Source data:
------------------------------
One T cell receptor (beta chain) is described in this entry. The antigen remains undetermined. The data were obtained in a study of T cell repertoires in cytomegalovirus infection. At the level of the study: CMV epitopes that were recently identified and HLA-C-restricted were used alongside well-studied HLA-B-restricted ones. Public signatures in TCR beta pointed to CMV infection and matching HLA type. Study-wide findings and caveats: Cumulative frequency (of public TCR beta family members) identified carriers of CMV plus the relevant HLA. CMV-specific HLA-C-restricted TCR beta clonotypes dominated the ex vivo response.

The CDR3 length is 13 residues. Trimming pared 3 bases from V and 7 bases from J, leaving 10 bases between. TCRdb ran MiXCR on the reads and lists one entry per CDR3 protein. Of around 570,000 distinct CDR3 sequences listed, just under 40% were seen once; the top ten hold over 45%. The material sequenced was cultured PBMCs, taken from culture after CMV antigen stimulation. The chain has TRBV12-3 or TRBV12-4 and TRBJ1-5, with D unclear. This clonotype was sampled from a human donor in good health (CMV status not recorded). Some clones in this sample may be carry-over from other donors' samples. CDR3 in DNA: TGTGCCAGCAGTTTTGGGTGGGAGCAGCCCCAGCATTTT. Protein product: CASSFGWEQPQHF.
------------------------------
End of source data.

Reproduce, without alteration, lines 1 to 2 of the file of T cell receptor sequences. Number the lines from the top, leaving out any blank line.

One T cell receptor (beta chain) is described in this entry. The antigen remains undetermined. The data were obtained in a study of T cell repertoires in cytomegalovirus infection. At the level of the study: CMV epitopes that were recently identified and HLA-C-restricted were used alongside well-studied HLA-B-restricted ones. Public signatures in TCR beta pointed to CMV infection and matching HLA type. Study-wide findings and caveats: Cumulative frequency (of public TCR beta family members) identified carriers of CMV plus the relevant HLA. CMV-specific HLA-C-restricted TCR beta clonotypes dominated the ex vivo response.

The CDR3 length is 13 residues. Trimming pared 3 bases from V and 7 bases from J, leaving 10 bases between. TCRdb ran MiXCR on the reads and lists one entry per CDR3 protein. Of around 570,000 distinct CDR3 sequences listed, just under 40% were seen once; the top ten hold over 45%. The material sequenced was cultured PBMCs, taken from culture after CMV antigen stimulation. The chain has TRBV12-3 or TRBV12-4 and TRBJ1-5, with D unclear. This clonotype was sampled from a human donor in good health (CMV status not recorded). Some clones in this sample may be carry-over from other donors' samples. CDR3 in DNA: TGTGCCAGCAGTTTTGGGTGGGAGCAGCCCCAGCATTTT. Protein product: CASSFGWEQPQHF.